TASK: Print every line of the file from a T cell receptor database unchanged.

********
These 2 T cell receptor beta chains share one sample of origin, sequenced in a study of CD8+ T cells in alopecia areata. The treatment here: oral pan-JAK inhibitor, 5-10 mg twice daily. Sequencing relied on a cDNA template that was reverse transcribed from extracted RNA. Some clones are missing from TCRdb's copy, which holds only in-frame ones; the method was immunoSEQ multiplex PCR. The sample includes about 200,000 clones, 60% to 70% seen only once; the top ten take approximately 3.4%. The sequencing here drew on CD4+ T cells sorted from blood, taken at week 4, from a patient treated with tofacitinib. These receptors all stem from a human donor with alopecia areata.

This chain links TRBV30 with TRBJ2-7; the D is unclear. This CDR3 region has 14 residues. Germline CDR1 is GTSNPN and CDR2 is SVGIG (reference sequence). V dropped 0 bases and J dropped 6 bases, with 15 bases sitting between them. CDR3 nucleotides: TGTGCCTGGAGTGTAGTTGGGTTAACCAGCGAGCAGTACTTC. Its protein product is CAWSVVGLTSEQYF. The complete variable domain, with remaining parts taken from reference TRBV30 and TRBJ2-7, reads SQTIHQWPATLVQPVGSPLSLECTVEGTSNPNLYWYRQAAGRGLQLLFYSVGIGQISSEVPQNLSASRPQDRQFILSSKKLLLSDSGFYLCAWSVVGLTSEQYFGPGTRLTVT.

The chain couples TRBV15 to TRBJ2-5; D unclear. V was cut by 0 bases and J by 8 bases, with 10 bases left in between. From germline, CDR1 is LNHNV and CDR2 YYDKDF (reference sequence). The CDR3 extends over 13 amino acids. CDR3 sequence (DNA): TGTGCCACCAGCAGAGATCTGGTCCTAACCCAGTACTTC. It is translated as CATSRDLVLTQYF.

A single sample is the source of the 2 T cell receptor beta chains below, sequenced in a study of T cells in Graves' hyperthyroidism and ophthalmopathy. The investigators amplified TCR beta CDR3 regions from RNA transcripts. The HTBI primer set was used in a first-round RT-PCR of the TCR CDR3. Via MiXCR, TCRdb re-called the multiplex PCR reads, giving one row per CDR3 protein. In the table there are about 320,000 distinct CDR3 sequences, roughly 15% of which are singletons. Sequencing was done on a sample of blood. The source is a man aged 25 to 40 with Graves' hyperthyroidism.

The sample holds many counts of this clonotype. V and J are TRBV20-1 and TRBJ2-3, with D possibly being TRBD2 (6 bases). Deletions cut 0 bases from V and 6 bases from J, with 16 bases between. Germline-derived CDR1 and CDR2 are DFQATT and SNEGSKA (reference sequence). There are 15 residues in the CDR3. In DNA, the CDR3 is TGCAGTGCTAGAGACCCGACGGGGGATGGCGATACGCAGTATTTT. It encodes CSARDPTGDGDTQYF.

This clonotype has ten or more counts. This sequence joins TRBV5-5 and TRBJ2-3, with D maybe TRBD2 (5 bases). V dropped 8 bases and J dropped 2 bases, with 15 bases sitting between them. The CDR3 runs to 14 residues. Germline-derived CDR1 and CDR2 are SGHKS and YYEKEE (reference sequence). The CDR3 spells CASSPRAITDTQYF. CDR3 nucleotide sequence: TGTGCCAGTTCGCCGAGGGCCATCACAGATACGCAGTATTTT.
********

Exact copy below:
These 2 T cell receptor beta chains share one sample of origin, sequenced in a study of CD8+ T cells in alopecia areata. The treatment here: oral pan-JAK inhibitor, 5-10 mg twice daily. Sequencing relied on a cDNA template that was reverse transcribed from extracted RNA. Some clones are missing from TCRdb's copy, which holds only in-frame ones; the method was immunoSEQ multiplex PCR. The sample includes about 200,000 clones, 60% to 70% seen only once; the top ten take approximately 3.4%. The sequencing here drew on CD4+ T cells sorted from blood, taken at week 4, from a patient treated with tofacitinib. These receptors all stem from a human donor with alopecia areata.

This chain links TRBV30 with TRBJ2-7; the D is unclear. This CDR3 region has 14 residues. Germline CDR1 is GTSNPN and CDR2 is SVGIG (reference sequence). V dropped 0 bases and J dropped 6 bases, with 15 bases sitting between them. CDR3 nucleotides: TGTGCCTGGAGTGTAGTTGGGTTAACCAGCGAGCAGTACTTC. Its protein product is CAWSVVGLTSEQYF. The complete variable domain, with remaining parts taken from reference TRBV30 and TRBJ2-7, reads SQTIHQWPATLVQPVGSPLSLECTVEGTSNPNLYWYRQAAGRGLQLLFYSVGIGQISSEVPQNLSASRPQDRQFILSSKKLLLSDSGFYLCAWSVVGLTSEQYFGPGTRLTVT.

The chain couples TRBV15 to TRBJ2-5; D unclear. V was cut by 0 bases and J by 8 bases, with 10 bases left in between. From germline, CDR1 is LNHNV and CDR2 YYDKDF (reference sequence). The CDR3 extends over 13 amino acids. CDR3 sequence (DNA): TGTGCCACCAGCAGAGATCTGGTCCTAACCCAGTACTTC. It is translated as CATSRDLVLTQYF.

A single sample is the source of the 2 T cell receptor beta chains below, sequenced in a study of T cells in Graves' hyperthyroidism and ophthalmopathy. The investigators amplified TCR beta CDR3 regions from RNA transcripts. The HTBI primer set was used in a first-round RT-PCR of the TCR CDR3. Via MiXCR, TCRdb re-called the multiplex PCR reads, giving one row per CDR3 protein. In the table there are about 320,000 distinct CDR3 sequences, roughly 15% of which are singletons. Sequencing was done on a sample of blood. The source is a man aged 25 to 40 with Graves' hyperthyroidism.

The sample holds many counts of this clonotype. V and J are TRBV20-1 and TRBJ2-3, with D possibly being TRBD2 (6 bases). Deletions cut 0 bases from V and 6 bases from J, with 16 bases between. Germline-derived CDR1 and CDR2 are DFQATT and SNEGSKA (reference sequence). There are 15 residues in the CDR3. In DNA, the CDR3 is TGCAGTGCTAGAGACCCGACGGGGGATGGCGATACGCAGTATTTT. It encodes CSARDPTGDGDTQYF.

This clonotype has ten or more counts. This sequence joins TRBV5-5 and TRBJ2-3, with D maybe TRBD2 (5 bases). V dropped 8 bases and J dropped 2 bases, with 15 bases sitting between them. The CDR3 runs to 14 residues. Germline-derived CDR1 and CDR2 are SGHKS and YYEKEE (reference sequence). The CDR3 spells CASSPRAITDTQYF. CDR3 nucleotide sequence: TGTGCCAGTTCGCCGAGGGCCATCACAGATACGCAGTATTTT.